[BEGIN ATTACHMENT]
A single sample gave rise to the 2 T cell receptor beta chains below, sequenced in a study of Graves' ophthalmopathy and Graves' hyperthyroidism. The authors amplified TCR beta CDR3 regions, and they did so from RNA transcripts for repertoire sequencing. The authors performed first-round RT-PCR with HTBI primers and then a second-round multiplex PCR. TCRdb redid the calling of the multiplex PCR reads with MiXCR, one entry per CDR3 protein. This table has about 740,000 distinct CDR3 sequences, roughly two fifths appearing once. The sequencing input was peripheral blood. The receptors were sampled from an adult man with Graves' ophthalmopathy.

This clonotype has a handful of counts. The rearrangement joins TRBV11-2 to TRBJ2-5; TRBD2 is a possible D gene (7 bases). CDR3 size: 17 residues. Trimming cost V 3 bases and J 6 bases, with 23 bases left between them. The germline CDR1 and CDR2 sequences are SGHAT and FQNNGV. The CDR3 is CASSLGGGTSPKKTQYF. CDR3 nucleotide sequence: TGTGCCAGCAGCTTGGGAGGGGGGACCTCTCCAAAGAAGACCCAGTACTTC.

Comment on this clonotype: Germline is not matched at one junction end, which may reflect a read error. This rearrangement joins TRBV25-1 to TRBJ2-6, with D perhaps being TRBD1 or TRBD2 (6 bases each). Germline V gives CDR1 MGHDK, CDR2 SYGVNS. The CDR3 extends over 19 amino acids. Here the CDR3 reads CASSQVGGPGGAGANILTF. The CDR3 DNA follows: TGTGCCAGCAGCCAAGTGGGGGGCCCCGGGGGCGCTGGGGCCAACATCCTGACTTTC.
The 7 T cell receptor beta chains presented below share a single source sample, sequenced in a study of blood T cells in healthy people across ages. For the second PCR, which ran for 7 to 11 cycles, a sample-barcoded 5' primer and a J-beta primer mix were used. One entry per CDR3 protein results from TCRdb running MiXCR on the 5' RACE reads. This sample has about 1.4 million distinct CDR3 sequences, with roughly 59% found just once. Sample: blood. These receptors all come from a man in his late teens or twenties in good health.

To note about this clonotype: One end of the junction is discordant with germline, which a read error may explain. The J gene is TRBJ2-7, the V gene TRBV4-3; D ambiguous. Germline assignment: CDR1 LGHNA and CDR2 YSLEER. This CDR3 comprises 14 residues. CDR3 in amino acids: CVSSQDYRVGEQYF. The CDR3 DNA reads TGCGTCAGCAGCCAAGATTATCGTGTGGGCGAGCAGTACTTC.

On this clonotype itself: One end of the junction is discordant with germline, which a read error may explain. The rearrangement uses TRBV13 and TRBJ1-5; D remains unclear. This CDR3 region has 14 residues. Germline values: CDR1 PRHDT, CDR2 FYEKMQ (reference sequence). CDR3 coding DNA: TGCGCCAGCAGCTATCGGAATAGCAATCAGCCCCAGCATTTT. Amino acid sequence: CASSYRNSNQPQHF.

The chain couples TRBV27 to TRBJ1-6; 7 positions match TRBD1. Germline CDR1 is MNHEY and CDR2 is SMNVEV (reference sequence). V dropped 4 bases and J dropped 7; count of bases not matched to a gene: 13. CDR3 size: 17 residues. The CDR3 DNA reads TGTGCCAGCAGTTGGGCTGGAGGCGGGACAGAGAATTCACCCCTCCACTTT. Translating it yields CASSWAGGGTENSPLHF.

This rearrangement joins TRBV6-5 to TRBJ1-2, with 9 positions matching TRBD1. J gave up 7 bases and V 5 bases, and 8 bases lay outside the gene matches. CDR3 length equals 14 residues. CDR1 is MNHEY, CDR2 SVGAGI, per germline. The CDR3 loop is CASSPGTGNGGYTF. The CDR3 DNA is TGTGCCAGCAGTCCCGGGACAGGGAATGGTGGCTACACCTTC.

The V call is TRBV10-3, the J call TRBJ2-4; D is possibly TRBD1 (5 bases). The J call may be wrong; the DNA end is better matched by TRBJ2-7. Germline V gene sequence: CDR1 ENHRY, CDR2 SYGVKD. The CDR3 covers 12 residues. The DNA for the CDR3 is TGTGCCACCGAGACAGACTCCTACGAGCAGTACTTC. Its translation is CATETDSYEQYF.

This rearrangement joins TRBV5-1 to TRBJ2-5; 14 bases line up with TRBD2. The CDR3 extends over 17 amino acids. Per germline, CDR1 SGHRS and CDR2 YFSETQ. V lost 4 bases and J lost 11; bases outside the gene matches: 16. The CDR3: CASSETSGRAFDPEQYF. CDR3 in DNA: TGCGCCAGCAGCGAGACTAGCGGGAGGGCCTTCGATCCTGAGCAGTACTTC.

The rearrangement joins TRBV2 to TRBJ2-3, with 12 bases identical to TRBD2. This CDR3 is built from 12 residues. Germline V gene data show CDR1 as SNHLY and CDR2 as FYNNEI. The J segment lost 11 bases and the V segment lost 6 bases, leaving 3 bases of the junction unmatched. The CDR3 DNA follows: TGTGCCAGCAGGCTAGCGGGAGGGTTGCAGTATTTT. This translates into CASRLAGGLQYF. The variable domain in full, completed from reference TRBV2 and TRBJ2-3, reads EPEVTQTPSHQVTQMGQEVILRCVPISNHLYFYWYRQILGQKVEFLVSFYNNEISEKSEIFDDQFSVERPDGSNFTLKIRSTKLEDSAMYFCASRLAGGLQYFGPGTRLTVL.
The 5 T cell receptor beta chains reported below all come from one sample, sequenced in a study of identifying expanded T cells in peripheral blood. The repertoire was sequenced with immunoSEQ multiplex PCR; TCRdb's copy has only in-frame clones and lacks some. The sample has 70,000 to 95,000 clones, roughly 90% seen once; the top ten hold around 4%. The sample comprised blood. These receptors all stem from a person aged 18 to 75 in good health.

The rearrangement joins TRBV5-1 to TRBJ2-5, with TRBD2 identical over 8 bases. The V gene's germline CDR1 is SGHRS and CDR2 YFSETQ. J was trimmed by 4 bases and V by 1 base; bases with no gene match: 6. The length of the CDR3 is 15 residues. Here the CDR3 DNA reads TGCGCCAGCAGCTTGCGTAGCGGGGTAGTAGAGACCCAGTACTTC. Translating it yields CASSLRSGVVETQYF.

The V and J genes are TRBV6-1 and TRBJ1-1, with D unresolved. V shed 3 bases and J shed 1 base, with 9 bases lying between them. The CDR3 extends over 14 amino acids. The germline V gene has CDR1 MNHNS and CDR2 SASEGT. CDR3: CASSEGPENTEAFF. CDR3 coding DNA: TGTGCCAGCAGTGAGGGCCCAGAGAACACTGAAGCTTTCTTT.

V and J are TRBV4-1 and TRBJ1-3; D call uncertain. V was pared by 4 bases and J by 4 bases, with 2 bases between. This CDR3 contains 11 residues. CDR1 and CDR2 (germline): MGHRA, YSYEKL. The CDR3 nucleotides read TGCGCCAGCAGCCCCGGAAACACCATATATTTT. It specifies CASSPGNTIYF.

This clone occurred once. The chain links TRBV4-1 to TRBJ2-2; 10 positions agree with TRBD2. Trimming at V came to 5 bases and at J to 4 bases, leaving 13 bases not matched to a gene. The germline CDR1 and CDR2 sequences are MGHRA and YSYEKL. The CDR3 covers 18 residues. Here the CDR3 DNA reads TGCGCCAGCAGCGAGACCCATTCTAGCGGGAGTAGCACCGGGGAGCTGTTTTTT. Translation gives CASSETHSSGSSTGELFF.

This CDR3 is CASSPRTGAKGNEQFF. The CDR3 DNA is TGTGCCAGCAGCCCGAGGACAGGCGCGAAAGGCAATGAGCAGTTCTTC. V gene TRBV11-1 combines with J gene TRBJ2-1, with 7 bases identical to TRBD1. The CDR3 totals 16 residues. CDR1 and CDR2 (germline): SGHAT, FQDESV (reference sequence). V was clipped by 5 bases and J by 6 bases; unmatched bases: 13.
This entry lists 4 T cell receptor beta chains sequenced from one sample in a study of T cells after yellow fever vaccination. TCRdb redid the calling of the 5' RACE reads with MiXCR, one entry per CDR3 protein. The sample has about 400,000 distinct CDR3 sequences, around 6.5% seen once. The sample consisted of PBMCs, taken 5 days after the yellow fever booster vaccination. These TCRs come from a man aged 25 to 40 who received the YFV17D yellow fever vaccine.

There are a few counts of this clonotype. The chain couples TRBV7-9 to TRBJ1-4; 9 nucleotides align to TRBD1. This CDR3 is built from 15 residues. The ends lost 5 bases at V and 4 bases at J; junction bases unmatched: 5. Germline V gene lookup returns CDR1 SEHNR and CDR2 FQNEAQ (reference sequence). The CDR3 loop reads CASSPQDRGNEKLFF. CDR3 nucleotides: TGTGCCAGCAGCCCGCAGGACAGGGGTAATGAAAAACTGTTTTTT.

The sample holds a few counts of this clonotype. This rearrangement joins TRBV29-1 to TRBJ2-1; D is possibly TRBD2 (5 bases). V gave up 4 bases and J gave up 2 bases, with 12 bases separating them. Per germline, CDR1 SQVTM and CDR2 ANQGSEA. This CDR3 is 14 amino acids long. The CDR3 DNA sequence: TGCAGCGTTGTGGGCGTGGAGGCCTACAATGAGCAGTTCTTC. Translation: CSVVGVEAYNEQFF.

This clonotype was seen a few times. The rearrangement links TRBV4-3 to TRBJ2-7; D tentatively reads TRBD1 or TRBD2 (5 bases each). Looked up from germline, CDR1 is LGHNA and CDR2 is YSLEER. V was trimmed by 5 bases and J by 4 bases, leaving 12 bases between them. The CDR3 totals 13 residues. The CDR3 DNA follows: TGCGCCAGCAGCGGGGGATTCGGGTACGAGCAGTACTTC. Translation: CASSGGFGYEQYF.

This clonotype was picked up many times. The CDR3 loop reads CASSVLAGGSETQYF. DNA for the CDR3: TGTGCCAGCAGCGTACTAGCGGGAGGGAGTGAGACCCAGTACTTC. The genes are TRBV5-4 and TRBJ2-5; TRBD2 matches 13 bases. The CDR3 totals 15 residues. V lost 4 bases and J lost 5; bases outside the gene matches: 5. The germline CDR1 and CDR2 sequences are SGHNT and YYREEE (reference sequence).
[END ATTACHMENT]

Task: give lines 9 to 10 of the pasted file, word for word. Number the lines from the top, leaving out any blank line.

The V call is TRBV10-3, the J call TRBJ2-4; D is possibly TRBD1 (5 bases). The J call may be wrong; the DNA end is better matched by TRBJ2-7. Germline V gene sequence: CDR1 ENHRY, CDR2 SYGVKD. The CDR3 covers 12 residues. The DNA for the CDR3 is TGTGCCACCGAGACAGACTCCTACGAGCAGTACTTC. Its translation is CATETDSYEQYF.

This rearrangement joins TRBV5-1 to TRBJ2-5; 14 bases line up with TRBD2. The CDR3 extends over 17 amino acids. Per germline, CDR1 SGHRS and CDR2 YFSETQ. V lost 4 bases and J lost 11; bases outside the gene matches: 16. The CDR3: CASSETSGRAFDPEQYF. CDR3 in DNA: TGCGCCAGCAGCGAGACTAGCGGGAGGGCCTTCGATCCTGAGCAGTACTTC.